Tonally, Road 96 toes a dangerous line. Veering between painfully realistic to goofy and lighthearted, you start to wonder how well topics like immigration, refugees, and the brutality of the police force might be handled. The demo didn't show us enough to see how much care is given to these realities, but a few quiet contemplative moments shared between characters in the demo offer up hope for the full release.

Gameplay-wise, Road 96 seems to feature a little bit of everything.

You start each day riding with your chosen companion, learning about their personal lives and making dialogue choices that promise to create big waves down the line, in true butterfly effect style.

After that, you tackle some sort of mini-game section, drastically shaking up the straightforward narrative you've experienced up until that point. In the demo, for example, I was suddenly tasked with throwing bags of money from Stan and Mitch's latest haul at a police car on our tail. And in Alex's section, we pulled over to play his game, a simple take on the Atari classic COMBAT.

By night, your ride-along continues on the road and you set off alone to scrounge for cash and food, then choose the next leg of your journey. These moments are a bit more open-ended, giving off subtle survival game vibes. And with the procedural generation really flexing its muscles here, scattering resources randomly throughout unique buildings that feature their own set of encounters, these scenes feel like they carry the most potential.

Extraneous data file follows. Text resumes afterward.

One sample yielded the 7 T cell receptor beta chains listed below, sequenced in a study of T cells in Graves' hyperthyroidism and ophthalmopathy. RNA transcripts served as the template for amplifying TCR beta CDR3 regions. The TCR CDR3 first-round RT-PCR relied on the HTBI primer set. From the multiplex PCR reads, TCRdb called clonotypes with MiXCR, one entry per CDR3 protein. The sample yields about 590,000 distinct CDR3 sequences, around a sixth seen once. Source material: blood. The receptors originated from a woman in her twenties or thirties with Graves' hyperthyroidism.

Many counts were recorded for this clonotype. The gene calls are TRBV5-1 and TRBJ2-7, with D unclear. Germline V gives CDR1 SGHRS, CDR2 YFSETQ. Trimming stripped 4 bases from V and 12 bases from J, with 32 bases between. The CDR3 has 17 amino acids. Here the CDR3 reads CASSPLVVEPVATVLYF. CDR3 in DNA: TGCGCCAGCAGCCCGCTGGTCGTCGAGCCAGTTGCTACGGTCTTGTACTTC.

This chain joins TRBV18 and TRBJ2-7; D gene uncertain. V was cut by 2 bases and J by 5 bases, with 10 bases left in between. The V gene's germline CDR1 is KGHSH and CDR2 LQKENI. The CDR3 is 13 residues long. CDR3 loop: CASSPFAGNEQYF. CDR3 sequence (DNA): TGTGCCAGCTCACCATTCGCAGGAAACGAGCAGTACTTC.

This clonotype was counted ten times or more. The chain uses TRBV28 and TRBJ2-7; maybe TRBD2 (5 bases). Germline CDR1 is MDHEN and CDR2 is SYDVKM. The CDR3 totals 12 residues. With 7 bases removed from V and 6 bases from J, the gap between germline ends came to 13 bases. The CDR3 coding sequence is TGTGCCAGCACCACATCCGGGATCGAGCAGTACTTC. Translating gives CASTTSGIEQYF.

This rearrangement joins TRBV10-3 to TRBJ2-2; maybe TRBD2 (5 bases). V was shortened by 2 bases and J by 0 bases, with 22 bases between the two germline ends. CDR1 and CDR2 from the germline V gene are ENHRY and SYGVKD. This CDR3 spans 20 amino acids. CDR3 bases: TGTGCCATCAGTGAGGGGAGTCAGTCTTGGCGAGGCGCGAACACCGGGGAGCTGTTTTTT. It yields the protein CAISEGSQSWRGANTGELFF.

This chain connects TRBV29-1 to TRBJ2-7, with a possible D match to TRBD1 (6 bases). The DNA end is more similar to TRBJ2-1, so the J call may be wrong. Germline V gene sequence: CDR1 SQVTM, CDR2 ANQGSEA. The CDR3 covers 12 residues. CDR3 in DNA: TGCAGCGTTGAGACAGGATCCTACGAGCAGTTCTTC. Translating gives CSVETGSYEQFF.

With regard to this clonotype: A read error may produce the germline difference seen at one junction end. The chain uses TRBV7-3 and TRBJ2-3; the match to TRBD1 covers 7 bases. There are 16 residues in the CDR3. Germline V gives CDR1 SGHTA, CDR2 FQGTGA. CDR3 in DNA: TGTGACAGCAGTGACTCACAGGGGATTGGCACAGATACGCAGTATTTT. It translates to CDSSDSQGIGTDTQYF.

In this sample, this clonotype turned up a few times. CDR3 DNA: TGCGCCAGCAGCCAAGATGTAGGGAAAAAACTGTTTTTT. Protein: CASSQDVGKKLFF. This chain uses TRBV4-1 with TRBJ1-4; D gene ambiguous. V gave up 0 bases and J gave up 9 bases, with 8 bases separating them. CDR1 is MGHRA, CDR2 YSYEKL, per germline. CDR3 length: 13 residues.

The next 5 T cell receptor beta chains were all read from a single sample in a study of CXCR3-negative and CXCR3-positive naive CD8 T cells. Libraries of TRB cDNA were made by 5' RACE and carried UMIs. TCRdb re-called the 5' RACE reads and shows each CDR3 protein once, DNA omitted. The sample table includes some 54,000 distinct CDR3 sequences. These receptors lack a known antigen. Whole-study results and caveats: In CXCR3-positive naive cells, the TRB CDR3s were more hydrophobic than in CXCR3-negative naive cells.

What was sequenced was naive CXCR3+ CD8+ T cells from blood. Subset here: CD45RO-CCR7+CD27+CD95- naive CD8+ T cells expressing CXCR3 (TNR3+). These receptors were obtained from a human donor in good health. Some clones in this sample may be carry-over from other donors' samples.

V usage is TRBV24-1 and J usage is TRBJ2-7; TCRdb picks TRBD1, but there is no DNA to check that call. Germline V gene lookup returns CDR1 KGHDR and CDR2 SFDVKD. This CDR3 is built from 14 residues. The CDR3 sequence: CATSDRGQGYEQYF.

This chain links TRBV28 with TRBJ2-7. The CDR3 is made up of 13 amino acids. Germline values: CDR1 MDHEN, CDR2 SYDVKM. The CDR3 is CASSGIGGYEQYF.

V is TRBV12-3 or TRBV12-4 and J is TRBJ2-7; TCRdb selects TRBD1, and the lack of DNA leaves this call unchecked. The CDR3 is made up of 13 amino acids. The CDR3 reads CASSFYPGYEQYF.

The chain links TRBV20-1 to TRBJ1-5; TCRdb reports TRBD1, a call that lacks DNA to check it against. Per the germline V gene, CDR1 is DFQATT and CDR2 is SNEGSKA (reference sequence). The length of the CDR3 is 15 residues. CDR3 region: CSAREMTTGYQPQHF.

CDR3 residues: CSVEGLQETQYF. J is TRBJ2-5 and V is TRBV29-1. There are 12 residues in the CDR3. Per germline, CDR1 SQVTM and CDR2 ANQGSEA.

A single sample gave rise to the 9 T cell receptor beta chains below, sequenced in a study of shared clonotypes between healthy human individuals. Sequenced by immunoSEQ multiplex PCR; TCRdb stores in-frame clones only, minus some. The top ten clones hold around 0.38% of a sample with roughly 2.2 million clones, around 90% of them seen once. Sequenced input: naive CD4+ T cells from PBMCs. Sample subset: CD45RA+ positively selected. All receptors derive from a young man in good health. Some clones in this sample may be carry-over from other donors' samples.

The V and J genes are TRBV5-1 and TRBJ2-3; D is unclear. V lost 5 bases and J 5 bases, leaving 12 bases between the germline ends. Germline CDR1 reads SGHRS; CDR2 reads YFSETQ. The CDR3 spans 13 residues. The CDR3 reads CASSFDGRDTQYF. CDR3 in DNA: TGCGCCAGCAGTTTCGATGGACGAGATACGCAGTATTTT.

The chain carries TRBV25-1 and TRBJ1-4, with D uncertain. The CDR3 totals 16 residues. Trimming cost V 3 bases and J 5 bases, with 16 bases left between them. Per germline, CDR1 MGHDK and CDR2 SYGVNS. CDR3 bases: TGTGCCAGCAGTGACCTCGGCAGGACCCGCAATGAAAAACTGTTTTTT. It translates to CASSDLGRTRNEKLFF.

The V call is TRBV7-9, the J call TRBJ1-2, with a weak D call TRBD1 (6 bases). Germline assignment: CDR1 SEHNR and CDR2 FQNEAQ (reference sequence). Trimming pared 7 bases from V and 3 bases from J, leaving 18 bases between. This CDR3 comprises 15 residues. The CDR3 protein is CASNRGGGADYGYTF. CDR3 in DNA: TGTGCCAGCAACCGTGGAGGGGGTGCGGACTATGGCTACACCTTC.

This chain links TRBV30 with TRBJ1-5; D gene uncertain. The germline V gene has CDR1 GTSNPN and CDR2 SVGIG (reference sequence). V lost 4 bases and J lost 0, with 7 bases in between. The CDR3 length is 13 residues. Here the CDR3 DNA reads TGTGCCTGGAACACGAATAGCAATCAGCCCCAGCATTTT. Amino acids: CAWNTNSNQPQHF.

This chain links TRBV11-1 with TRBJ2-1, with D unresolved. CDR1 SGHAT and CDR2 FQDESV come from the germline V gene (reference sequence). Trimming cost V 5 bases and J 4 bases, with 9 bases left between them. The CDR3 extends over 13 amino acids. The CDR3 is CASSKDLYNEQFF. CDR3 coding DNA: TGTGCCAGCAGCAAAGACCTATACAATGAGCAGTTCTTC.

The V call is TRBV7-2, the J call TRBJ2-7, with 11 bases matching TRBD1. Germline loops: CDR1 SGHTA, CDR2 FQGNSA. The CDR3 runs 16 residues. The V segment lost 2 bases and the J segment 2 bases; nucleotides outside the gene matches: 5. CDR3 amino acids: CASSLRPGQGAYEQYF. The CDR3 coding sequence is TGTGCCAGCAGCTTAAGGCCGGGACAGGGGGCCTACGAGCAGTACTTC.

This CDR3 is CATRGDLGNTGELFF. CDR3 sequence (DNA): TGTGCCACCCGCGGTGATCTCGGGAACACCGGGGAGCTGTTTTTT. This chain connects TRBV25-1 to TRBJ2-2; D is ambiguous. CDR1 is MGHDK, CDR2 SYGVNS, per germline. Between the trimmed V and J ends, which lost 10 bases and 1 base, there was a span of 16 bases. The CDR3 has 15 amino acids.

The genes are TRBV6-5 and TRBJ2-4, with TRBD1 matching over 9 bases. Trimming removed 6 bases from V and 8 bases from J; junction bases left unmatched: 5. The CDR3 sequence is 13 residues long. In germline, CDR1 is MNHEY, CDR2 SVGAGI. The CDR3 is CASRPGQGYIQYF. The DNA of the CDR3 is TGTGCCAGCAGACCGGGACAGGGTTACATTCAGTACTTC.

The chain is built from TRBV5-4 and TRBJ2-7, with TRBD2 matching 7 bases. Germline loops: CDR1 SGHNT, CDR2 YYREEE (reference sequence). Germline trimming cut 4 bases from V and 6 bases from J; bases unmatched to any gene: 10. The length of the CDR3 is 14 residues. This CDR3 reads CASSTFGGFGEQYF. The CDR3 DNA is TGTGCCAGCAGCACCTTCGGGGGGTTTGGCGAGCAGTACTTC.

A screenshot from a Road 96 nighttime side quest. A person in a red shirt and blue overalls sits outside a gas station with two dialogue options that say: "I get that a lot" and "I'm not following."

I fully expected the demo would just feature a quick run-through of a few stops, showcasing the potential of the narrative segments and introducing some of the general systems.

Instead, in my two demo playthroughs I found two fully different runs. One was loud and action-packed, the other quiet and introspective.

Imagine my surprise when I learned that other demo players had experienced these moments in a different order than I did, and some of them had completely different protagonists (I played as two teen girls while one player complained about only playing as teenage boys).

Without really needing to, DigixArt brought a miniscule version of the "thousands and thousands of routes" concept to their free demo and the approach more than sold me on playing this game at launch.

And that's nothing to say of the beautiful cel-shaded artstyle or the moody and eclectic soundtrack that features artists like Cocoon, The Toxic Avenger, and Robert Parker.

An in-game capture of a desert road with the sun partially obscured by mountains. It's bright and warm with eyllow tones.

DigixArt created something special with Road 96, managing to capture engaging moments of storytelling alongside periods of randomized chaos. When I first heard the concept, I was skeptical. I expected the game to be a mess of impersonal moments brought on by a commitment to procedural generation.

Instead, a demo that featured only a small slice of the full release showed me how two opposite concepts — handcrafted narratives and complete randomness — could find complete harmony.


bottom of page